The Anatole Trilogy by Nancy Willard (*****) – These three short fantasy adventure stories follow a young boy and were just wonderful. I was looking for a middle grade read and happen to have book #2 of this series on my shelf. I quickly got the other two and thoroughly enjoyed them, the last being my favorite. I love Willard’s ability to keep things grounded in the reality of a young child’s mind, yet make completely absurd and fantastical things and happenings seem everyday and normal. I loved this little escape and the quests Anatole found himself on with the help of many magical creatures and new friends. You can tell Willard understands young children, which I love so much.

 

 

{For major bookish browsing, check out my Year in Books category!}

Otherwise, you can just go to my past years favorite lists! 🙂 I can’t believe I’ve made these lists for three years now already. Time flies when you’re reading.

Favorites from 2017

Favorites from 2016

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24 thoughts on “Favorite Reads of 2018

  1. Delightful. You can sign my name by your comments on East of Eden and The Great Divorce.

    I am taking notes on McDonald, some of the poetry and I hope to read Peace like a River this year.

    I enjoyed reading your thoughts on your favorite books very much.

    Liked by 1 person

    1. Yay! Thanks for commenting, Silvia. I’m so glad you enjoyed those two books as much as I did.
      Yes, I really love MacDonald, even if some of his beliefs possibly lean a little toward universalism, which I don’t ascribe too. However, I love his emphasis on God’s loving character and man’s free will vs. the harsher sovereignty views we see sometimes emphasized today. Thanks so much for reading here. ❤

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  2. The Poisonwood Bible is a book I keep going back to time and time again, because the viewpoints of five women, the mother and her four daughters, are so vividly rendered. I’m in awe of Barbara Kingsolver’s ability to take on such different voices and make them equally real. She did it again in “The Lacuna.”

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      1. At one point, years ago, I devotedly read all the Miss Read I could find. She’s so blunt and snarky, yet also so prim and proper. I also discovered D.E. Stevenson and I am trying to find all her books.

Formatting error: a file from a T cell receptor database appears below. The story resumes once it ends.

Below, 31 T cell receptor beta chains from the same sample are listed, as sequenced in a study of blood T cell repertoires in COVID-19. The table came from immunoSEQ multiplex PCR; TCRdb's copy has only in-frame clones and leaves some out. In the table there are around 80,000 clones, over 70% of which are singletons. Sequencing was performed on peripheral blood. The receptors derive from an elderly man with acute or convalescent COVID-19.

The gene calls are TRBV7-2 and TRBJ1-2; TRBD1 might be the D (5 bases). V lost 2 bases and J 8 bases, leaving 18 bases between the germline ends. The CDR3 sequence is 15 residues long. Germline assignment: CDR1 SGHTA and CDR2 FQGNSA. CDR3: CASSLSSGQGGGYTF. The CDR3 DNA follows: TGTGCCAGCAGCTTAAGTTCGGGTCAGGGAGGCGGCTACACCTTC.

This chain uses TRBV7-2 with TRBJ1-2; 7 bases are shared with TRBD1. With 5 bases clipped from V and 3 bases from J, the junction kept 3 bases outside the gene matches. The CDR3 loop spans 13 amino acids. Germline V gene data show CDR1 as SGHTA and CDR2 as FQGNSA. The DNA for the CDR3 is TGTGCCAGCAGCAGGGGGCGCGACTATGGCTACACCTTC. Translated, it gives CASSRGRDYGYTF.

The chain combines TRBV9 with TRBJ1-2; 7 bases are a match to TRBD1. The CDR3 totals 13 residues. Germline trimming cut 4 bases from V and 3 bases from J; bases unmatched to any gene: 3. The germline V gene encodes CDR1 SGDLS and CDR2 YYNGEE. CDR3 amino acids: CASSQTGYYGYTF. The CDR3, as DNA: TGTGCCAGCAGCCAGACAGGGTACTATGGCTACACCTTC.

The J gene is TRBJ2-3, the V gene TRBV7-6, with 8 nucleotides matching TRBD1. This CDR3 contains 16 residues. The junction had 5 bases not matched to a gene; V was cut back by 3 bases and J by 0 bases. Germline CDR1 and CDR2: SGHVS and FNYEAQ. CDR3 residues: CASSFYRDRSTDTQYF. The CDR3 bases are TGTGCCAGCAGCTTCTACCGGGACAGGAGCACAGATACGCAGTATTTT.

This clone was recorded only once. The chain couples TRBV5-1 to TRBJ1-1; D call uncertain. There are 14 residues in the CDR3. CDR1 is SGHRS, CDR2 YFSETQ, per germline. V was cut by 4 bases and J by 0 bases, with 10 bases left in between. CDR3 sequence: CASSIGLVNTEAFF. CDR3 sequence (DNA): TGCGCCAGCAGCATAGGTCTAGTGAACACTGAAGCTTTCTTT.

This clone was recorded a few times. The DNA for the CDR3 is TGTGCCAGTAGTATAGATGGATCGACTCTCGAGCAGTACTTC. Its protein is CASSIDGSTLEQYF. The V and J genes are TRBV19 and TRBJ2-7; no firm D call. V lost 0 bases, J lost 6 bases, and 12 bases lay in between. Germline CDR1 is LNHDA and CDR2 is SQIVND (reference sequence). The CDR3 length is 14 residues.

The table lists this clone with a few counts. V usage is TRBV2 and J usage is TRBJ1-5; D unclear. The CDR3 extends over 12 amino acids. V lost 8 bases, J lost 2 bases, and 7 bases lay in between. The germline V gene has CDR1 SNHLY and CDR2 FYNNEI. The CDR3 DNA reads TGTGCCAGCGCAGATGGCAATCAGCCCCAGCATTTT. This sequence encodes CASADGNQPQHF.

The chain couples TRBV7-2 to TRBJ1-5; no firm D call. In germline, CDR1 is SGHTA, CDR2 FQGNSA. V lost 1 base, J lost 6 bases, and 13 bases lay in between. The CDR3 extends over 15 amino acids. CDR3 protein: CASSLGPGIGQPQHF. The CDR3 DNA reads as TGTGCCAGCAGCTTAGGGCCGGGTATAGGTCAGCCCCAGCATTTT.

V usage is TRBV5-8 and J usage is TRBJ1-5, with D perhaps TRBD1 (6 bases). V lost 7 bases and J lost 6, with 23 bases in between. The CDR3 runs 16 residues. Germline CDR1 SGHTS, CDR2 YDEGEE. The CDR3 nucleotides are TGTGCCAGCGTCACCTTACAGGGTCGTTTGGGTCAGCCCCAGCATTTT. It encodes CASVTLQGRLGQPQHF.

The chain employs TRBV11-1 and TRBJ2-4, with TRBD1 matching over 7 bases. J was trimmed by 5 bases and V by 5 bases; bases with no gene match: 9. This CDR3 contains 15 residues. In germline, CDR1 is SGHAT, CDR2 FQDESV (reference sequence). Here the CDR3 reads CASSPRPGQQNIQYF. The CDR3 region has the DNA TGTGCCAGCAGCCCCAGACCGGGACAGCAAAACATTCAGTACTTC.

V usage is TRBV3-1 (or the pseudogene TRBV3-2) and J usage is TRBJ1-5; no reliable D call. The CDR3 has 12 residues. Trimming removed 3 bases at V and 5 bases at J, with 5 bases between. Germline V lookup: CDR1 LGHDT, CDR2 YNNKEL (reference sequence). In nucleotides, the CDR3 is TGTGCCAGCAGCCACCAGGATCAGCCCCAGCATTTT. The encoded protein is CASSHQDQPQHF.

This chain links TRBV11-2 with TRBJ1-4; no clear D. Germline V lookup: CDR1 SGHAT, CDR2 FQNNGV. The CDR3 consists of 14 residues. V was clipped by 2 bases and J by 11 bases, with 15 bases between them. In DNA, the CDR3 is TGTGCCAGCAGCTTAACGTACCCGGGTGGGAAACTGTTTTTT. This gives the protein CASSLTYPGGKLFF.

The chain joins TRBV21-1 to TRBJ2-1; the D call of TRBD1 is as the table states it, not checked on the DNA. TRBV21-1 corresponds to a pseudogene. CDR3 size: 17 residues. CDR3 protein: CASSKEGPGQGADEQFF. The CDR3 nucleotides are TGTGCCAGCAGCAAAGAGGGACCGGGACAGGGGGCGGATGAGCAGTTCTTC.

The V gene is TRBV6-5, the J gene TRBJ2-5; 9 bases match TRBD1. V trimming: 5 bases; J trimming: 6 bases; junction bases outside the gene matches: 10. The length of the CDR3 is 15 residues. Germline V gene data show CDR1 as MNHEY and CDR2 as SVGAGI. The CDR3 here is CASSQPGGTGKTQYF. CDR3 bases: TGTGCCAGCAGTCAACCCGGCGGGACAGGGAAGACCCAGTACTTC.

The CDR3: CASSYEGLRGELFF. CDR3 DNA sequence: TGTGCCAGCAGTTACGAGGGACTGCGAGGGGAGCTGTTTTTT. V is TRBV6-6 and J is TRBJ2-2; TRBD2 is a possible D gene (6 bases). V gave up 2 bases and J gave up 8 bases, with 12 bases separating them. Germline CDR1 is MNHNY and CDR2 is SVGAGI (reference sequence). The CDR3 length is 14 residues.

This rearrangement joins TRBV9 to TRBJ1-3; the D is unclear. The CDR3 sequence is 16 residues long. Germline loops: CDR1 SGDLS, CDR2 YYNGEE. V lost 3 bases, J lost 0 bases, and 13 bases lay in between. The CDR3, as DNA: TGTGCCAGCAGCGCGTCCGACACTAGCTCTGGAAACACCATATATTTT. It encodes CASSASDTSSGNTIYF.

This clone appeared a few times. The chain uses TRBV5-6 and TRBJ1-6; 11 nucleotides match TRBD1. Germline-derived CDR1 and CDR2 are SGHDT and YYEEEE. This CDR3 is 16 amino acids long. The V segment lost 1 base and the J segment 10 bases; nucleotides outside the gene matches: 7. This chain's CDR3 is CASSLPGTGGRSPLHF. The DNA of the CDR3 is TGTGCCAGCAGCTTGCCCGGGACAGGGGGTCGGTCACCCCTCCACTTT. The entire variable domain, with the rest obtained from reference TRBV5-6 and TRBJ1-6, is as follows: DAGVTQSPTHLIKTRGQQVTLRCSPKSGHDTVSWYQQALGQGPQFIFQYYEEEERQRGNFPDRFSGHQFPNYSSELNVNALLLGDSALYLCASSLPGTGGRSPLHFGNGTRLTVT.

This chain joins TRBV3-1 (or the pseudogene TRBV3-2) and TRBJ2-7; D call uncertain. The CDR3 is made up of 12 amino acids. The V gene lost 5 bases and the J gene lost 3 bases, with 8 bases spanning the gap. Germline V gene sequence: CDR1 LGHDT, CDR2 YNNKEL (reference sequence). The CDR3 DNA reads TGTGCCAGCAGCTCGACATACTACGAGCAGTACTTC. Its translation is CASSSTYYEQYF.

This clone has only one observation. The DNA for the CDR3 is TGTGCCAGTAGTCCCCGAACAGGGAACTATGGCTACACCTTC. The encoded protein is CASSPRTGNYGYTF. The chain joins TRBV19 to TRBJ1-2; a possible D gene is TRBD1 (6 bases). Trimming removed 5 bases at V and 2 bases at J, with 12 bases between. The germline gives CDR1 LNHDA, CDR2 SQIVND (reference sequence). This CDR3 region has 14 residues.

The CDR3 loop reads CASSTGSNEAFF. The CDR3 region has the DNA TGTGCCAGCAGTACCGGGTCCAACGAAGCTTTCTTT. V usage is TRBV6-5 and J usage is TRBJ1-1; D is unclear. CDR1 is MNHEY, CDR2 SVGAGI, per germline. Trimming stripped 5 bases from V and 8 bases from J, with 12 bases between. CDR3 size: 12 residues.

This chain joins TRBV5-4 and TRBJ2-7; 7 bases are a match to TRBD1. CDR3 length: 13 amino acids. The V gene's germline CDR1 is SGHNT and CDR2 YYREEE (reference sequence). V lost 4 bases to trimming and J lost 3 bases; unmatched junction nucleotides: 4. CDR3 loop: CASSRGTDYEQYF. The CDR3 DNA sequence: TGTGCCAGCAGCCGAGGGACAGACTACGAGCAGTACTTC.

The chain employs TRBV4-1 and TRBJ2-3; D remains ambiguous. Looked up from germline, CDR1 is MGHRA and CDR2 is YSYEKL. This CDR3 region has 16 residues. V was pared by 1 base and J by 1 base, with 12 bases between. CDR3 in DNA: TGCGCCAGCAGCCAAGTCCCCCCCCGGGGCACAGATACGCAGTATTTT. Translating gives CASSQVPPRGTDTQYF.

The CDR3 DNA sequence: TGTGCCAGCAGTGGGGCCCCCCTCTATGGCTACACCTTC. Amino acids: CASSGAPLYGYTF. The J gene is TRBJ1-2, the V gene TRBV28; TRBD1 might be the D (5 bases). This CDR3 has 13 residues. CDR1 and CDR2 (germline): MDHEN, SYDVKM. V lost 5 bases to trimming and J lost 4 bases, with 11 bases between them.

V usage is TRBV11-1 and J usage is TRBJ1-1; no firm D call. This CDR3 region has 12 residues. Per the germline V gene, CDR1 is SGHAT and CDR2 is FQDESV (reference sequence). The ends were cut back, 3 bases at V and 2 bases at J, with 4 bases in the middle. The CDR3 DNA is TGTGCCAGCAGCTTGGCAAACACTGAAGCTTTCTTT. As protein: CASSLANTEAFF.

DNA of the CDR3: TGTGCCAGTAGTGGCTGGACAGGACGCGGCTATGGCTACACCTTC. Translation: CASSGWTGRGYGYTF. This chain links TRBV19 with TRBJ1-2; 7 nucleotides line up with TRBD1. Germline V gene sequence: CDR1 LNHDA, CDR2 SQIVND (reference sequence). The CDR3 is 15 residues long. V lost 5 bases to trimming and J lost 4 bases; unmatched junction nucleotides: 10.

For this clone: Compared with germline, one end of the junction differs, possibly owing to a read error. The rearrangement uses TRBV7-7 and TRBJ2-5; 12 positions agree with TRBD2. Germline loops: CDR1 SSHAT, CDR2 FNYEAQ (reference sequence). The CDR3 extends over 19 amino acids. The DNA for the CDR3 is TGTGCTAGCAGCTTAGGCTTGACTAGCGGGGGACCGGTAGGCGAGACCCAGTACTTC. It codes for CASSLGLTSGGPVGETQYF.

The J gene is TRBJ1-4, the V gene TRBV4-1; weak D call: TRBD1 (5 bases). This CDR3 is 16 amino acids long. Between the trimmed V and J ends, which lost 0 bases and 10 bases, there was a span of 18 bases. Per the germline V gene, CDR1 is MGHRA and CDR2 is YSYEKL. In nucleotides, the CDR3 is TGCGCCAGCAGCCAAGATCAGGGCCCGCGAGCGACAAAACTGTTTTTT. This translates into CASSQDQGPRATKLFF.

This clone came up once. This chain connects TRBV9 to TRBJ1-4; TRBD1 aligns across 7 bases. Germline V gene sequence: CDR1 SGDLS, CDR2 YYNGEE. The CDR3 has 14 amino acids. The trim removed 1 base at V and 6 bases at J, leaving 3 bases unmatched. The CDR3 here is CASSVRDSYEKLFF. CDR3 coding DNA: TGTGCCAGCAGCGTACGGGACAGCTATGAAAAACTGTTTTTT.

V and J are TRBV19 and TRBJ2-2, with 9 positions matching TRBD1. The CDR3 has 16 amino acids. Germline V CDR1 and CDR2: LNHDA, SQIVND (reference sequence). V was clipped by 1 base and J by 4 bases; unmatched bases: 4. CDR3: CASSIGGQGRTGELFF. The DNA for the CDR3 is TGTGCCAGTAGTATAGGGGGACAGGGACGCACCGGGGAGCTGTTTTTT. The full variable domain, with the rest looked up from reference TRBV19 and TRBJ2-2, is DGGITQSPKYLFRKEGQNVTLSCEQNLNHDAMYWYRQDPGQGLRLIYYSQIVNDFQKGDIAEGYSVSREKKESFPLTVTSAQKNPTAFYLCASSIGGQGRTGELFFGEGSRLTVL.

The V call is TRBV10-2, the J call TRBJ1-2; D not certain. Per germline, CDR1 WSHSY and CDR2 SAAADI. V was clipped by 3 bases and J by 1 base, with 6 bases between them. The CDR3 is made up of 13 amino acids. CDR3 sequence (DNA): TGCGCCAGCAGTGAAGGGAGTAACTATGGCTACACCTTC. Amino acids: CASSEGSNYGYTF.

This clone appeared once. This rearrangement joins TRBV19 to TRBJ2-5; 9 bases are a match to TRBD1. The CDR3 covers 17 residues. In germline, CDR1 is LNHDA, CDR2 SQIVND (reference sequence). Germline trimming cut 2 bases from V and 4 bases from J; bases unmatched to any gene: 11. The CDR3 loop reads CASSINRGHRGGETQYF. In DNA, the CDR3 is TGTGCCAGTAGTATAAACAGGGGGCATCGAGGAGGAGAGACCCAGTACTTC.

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  3. My sister-in-law loved Miss Read. Fiction was not her favorite genre, but she raved about Miss Read so much that I read all her books in the library. I read them before we lived in England, and now I’d love to read them again. There are too many others ahead of them, though. Of course, it would help if I would pick up a book now and then.

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    1. It’s ok, Anne. Some of us read, some of us bake, some of us garden, etc. There are different seasons and different tastes. I’ve always been a reader and I read quick too. I’ve found it to be a way to really stay sane LOL in my season of life and it doesn’t take any special equipment or space. I can just read in snatches throughout our days. I read WITH my children a lot too as that’s how we home educate. I love your story about Miss Read! How wonderful! ❤

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      1. I used to read to my children and grandchildren. I love to read aloud, but I can’t stand to be read to! Books on tape are not for me!

        I spend a lot of time in the kitchen, making up for lost years. When I was working, I would throw together a meal. It’s a wonder we all survived. We eat well now, following guidelines for heart patients and diabetics. It’s a good thing we walk 2.5 miles in the morning, because we both sit at the computer for hours. John keeps up with current events and all things to do with trains. I enjoy the blog world, especially meeting wonderful people like you. I’d rather chat with you than read a book.

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  4. I’ve been finding so much comfort in poetry this past year. Super grateful for reading it and writing it. 🙂 Thanks for the introduction to a new poet! I’ll look up Abigail Carroll’s work!

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  5. Amy, you have done some amazing reading and what a lovely way to reflect on it. I really want to read The Great Divorce by C.S. Lewis and I think I will have to look up The Market Square by Miss Read, as my mum loves Read’s village school books. I wish you even more great reading in 2019! 🙂

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  6. I really enjoyed Peace Like a River by Enger as well! Have you read The Snow Child? If you liked Peace Like a River you may like The Snow Child. One of the ladies in my IRL bookclub put The Poisonwood Bible as her modern book title suggestion. By reading the description only, I haven’t been sure if I wanted to read it. After reading your review, maybe I will give it a try. We’ll see……..